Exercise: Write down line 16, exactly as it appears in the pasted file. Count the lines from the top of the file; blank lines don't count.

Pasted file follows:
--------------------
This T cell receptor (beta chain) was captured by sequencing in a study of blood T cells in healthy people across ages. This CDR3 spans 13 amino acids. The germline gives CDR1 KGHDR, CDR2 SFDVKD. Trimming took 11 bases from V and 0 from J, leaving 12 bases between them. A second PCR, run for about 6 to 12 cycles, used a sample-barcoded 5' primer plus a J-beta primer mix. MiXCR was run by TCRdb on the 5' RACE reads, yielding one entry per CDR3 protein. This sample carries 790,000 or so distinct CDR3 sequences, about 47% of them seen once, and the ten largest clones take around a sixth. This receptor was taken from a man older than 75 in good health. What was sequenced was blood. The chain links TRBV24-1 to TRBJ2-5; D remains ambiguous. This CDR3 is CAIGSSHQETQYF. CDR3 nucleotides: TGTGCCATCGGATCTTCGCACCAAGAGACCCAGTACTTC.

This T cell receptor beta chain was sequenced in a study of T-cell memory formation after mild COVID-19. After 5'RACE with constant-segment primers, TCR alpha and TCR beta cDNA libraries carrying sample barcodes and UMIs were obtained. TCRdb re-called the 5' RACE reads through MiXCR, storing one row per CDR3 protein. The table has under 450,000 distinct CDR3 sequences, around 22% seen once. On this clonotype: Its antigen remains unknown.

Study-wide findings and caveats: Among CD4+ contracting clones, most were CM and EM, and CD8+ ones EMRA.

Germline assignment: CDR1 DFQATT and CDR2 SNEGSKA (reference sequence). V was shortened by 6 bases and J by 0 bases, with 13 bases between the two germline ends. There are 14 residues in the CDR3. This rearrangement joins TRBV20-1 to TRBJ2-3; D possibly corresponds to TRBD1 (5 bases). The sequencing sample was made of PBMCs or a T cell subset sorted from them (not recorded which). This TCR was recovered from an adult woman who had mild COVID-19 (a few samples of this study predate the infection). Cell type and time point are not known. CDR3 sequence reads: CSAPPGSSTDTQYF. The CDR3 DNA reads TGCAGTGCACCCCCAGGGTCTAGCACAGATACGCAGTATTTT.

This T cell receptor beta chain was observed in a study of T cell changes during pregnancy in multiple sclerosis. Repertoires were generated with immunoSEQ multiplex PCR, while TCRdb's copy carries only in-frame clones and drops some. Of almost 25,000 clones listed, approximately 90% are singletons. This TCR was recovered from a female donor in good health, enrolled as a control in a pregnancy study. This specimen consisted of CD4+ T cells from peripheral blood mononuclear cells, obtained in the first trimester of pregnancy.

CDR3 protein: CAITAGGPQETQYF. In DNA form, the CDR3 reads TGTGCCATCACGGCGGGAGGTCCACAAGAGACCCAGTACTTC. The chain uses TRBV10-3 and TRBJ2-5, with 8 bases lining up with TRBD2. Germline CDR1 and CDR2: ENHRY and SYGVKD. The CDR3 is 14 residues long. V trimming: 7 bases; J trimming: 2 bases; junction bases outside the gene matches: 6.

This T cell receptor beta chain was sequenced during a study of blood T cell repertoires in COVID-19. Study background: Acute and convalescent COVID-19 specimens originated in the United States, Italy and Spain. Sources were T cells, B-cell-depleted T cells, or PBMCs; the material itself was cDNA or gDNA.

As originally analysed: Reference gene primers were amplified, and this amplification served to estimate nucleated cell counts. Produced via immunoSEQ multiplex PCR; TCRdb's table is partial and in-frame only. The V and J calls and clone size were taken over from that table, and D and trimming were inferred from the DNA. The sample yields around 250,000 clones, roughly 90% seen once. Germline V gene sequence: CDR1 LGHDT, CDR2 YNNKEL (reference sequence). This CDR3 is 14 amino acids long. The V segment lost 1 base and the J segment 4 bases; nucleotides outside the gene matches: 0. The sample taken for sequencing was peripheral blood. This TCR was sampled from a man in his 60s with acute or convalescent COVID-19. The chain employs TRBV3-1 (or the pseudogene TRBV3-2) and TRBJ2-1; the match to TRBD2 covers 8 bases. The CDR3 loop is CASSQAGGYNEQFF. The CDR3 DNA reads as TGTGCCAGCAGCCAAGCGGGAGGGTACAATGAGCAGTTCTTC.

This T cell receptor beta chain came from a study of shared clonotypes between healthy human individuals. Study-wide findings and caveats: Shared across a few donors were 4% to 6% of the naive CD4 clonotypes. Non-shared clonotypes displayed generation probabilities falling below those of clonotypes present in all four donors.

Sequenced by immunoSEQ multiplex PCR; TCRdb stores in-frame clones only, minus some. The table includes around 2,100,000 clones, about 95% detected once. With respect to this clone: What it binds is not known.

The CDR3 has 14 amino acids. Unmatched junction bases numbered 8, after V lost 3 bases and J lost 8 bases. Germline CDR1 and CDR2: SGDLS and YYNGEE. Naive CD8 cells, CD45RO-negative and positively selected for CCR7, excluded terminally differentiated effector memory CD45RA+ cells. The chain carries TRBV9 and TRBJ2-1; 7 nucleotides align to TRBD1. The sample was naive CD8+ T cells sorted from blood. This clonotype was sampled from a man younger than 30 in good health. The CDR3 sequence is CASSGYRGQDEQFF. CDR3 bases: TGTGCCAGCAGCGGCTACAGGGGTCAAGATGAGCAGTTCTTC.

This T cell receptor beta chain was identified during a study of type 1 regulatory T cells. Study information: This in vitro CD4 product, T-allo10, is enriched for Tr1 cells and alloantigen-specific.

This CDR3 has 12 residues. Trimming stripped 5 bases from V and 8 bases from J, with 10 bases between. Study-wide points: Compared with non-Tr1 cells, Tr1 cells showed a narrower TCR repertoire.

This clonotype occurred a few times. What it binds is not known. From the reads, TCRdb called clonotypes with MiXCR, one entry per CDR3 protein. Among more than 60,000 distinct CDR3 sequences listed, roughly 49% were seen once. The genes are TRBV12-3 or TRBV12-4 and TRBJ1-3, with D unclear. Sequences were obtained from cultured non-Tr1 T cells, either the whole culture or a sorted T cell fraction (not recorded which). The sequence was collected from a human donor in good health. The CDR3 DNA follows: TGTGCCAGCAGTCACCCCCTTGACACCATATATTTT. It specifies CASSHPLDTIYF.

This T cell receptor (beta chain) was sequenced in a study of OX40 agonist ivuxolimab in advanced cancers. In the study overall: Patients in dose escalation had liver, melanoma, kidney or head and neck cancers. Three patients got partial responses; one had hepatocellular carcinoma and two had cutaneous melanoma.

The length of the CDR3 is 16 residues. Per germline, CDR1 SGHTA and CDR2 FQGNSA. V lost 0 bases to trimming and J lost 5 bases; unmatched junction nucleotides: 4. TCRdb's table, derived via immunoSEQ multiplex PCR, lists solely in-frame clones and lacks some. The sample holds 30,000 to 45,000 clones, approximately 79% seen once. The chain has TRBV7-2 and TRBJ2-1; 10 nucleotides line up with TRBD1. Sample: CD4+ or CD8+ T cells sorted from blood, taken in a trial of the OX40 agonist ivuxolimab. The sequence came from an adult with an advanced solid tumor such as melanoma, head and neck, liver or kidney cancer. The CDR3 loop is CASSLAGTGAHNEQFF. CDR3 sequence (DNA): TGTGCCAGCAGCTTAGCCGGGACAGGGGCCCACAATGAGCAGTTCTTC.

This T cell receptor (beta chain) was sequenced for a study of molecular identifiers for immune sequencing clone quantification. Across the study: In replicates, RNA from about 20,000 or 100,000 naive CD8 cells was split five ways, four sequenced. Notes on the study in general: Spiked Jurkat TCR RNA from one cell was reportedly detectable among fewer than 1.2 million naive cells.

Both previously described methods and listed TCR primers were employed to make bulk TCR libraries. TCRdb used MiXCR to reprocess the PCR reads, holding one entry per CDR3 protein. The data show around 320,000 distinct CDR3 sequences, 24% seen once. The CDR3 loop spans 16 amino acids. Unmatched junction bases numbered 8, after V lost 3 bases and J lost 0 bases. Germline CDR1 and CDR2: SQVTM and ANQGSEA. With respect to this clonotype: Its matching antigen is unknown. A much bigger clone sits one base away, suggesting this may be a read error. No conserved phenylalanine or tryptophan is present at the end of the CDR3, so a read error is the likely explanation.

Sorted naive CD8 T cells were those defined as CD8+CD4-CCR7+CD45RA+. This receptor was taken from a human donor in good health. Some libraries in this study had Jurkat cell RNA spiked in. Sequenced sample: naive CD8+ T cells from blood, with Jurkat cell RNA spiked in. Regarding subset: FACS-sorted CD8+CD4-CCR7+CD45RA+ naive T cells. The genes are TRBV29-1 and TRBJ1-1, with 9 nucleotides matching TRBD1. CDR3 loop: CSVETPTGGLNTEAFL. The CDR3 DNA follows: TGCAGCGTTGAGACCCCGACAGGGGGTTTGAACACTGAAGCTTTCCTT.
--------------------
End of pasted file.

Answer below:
The length of the CDR3 is 16 residues. Per germline, CDR1 SGHTA and CDR2 FQGNSA. V lost 0 bases to trimming and J lost 5 bases; unmatched junction nucleotides: 4. TCRdb's table, derived via immunoSEQ multiplex PCR, lists solely in-frame clones and lacks some. The sample holds 30,000 to 45,000 clones, approximately 79% seen once. The chain has TRBV7-2 and TRBJ2-1; 10 nucleotides line up with TRBD1. Sample: CD4+ or CD8+ T cells sorted from blood, taken in a trial of the OX40 agonist ivuxolimab. The sequence came from an adult with an advanced solid tumor such as melanoma, head and neck, liver or kidney cancer. The CDR3 loop is CASSLAGTGAHNEQFF. CDR3 sequence (DNA): TGTGCCAGCAGCTTAGCCGGGACAGGGGCCCACAATGAGCAGTTCTTC.